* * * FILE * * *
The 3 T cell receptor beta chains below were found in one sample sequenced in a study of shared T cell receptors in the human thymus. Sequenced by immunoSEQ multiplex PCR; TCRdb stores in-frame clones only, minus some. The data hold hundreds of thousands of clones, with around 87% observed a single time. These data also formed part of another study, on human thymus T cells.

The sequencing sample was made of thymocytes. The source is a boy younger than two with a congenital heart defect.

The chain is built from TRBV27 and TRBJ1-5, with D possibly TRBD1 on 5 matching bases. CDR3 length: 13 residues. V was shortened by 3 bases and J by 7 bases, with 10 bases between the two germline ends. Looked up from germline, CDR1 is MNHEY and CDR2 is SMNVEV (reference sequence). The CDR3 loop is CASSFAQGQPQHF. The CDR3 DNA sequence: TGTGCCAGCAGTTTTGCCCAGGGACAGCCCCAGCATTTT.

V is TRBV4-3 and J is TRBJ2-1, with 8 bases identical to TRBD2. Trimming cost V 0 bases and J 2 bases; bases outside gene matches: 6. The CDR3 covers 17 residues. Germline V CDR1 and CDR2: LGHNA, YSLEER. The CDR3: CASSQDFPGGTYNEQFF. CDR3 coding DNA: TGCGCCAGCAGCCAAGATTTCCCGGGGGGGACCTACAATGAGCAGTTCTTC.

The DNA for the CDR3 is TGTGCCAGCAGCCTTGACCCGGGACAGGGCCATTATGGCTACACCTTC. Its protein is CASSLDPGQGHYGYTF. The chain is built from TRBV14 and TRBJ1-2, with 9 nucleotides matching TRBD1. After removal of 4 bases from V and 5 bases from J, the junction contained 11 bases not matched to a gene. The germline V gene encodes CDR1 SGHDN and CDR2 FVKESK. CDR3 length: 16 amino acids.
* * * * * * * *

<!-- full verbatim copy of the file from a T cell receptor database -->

The 3 T cell receptor beta chains below were found in one sample sequenced in a study of shared T cell receptors in the human thymus. Sequenced by immunoSEQ multiplex PCR; TCRdb stores in-frame clones only, minus some. The data hold hundreds of thousands of clones, with around 87% observed a single time. These data also formed part of another study, on human thymus T cells.

The sequencing sample was made of thymocytes. The source is a boy younger than two with a congenital heart defect.

The chain is built from TRBV27 and TRBJ1-5, with D possibly TRBD1 on 5 matching bases. CDR3 length: 13 residues. V was shortened by 3 bases and J by 7 bases, with 10 bases between the two germline ends. Looked up from germline, CDR1 is MNHEY and CDR2 is SMNVEV (reference sequence). The CDR3 loop is CASSFAQGQPQHF. The CDR3 DNA sequence: TGTGCCAGCAGTTTTGCCCAGGGACAGCCCCAGCATTTT.

V is TRBV4-3 and J is TRBJ2-1, with 8 bases identical to TRBD2. Trimming cost V 0 bases and J 2 bases; bases outside gene matches: 6. The CDR3 covers 17 residues. Germline V CDR1 and CDR2: LGHNA, YSLEER. The CDR3: CASSQDFPGGTYNEQFF. CDR3 coding DNA: TGCGCCAGCAGCCAAGATTTCCCGGGGGGGACCTACAATGAGCAGTTCTTC.

The DNA for the CDR3 is TGTGCCAGCAGCCTTGACCCGGGACAGGGCCATTATGGCTACACCTTC. Its protein is CASSLDPGQGHYGYTF. The chain is built from TRBV14 and TRBJ1-2, with 9 nucleotides matching TRBD1. After removal of 4 bases from V and 5 bases from J, the junction contained 11 bases not matched to a gene. The germline V gene encodes CDR1 SGHDN and CDR2 FVKESK. CDR3 length: 16 amino acids.